(The Australian National University, Research School of Pacific Studies, 1980) Lyon, Margaret (Margot) L.
  • ItemEmbargo
    Securing our energy [Edition 4]
    (Canberra, ACT: The Australian National University. College of Asia & the Pacific, 2018) Australian National University. College of Asia & the Pacific
  • ItemOpen Access
    Nuclear Asia [Edition 2]
    (Canberra, ACT: The Australian National University. College of Asia & the Pacific, 2017) Australian National University. College of Asia & the Pacific
  • ItemOpen Access
    Can Japan’s golden golf diplomacy win over Donald Trump?
    (ANU College of Asia & the Pacific, The Australian National University, 2017) Envall, H. D. P.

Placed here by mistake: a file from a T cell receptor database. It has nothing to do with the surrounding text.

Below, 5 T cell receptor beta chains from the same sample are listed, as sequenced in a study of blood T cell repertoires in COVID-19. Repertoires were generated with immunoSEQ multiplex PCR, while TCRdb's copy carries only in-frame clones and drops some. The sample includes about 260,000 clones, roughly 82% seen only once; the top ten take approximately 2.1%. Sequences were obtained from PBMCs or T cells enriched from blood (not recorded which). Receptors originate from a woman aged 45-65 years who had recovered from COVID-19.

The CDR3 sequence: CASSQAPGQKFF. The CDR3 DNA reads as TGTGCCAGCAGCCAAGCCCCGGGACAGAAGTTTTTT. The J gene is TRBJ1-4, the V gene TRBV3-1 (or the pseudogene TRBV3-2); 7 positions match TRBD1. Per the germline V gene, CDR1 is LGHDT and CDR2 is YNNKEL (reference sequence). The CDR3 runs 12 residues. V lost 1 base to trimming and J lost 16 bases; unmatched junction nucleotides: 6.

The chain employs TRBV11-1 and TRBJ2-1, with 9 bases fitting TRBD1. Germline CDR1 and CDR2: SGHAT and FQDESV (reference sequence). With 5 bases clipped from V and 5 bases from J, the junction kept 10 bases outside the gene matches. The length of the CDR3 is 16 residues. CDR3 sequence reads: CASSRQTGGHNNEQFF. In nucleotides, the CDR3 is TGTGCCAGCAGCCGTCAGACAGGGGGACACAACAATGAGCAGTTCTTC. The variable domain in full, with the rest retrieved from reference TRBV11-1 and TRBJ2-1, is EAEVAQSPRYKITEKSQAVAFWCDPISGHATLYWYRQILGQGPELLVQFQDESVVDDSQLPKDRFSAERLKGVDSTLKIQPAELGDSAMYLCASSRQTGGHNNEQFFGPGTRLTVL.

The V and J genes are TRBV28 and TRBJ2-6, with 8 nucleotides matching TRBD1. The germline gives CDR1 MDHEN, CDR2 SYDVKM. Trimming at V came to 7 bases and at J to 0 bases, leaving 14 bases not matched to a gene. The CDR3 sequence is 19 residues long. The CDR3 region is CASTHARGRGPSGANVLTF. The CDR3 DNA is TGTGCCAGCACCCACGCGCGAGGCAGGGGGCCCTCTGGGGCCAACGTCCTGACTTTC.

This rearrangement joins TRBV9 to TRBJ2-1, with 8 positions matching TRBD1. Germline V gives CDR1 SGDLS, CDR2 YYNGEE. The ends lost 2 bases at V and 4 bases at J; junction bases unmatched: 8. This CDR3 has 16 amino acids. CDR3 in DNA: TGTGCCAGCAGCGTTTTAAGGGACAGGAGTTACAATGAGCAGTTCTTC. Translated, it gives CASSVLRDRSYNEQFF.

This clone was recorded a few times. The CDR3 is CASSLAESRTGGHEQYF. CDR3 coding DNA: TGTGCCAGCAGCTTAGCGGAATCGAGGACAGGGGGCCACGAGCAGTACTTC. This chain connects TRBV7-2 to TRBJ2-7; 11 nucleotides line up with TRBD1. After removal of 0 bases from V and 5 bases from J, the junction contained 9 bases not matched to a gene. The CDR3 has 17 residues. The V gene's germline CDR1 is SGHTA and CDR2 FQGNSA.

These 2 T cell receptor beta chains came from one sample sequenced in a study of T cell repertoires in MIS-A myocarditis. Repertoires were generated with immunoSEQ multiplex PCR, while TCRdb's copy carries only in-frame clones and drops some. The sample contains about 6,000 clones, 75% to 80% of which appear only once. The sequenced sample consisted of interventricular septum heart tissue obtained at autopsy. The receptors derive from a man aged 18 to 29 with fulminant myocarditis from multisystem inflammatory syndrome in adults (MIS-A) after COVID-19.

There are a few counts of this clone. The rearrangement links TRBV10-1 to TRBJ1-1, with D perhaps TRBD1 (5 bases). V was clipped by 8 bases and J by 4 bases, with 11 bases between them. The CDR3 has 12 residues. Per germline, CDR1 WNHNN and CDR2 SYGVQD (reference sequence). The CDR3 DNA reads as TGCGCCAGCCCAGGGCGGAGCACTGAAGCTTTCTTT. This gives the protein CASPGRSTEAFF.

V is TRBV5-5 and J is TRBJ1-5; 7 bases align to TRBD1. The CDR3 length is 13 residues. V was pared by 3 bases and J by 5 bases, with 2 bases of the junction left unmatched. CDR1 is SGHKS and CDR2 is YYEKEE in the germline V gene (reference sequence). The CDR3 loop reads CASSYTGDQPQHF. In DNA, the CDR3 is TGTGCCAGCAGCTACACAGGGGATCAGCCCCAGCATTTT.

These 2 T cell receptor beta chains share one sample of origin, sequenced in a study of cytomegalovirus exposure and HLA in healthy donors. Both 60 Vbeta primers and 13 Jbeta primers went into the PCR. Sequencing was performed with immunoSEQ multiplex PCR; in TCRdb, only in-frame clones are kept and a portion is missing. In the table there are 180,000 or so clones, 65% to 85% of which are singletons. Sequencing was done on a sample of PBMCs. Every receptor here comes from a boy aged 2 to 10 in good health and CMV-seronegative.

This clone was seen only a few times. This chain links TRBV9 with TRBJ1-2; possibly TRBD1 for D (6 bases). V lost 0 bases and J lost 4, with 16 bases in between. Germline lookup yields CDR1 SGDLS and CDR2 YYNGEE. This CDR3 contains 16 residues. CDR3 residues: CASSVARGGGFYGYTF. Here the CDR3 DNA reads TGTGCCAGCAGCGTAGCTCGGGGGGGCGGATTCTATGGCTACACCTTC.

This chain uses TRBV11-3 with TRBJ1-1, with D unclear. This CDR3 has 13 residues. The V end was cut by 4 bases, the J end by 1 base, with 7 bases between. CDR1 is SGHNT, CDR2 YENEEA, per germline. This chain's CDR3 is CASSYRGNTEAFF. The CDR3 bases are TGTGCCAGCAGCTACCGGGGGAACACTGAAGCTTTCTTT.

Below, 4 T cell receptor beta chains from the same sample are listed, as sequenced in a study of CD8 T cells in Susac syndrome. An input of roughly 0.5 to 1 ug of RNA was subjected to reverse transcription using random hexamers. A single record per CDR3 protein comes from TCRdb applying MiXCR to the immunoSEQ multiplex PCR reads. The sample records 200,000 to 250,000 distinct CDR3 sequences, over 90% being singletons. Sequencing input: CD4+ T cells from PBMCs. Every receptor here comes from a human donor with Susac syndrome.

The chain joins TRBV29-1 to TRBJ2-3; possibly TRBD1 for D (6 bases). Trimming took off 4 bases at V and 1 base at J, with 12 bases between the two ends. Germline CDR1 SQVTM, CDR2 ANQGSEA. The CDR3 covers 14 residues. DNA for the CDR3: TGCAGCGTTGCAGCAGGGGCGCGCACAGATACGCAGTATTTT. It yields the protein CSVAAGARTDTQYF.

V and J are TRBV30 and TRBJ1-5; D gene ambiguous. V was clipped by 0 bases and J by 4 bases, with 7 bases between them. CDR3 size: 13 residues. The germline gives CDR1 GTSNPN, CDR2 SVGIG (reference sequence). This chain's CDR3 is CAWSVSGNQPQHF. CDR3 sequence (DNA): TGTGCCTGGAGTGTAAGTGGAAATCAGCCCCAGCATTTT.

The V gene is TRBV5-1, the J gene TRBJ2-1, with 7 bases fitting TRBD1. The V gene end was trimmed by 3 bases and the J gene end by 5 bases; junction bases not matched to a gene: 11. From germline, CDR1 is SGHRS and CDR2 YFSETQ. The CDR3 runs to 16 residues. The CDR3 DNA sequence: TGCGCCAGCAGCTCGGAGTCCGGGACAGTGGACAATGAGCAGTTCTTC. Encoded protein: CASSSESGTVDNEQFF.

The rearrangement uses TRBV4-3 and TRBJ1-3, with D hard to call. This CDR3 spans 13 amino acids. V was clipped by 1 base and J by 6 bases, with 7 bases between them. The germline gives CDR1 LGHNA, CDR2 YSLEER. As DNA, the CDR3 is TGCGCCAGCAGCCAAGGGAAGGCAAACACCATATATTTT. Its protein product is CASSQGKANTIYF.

When Japanese Prime Minister Shinzo Abe visited then US President-elect Donald Trump in November 2016, he presented Trump with a Honmas Beres S-05 golf driver embellished with gold and intended, apparently, ‘for players seeking a higher trajectory and slice correction.’ The clubs were well received (even if, as it turned out, they were made in China). So when the two leaders met again in February 2017, they played golf together and spent five hours discussing United States-Japan relations. Abe has therefore received strong marks for his Trump diplomacy, with subsequent opinion polling suggesting that 70 per cent of Japanese were satisfied with the results of the Trump-Abe meeting. For Abe, such statecraft recreates the successful golf diplomacy pursued by his grandfather, Nobusuke Kishi, as Japanese Prime Minister. Kishi golfed with US President Dwight D. Eisenhower during alliance negotiations in the 1950s. So does Abe’s golden golf gift represent a new diplomatic triumph for Japan? In answering this, it is important to ask two further questions. How do Trump’s foreign policies affect Japan’s interests? And what can Abe do through diplomacy to address these effects?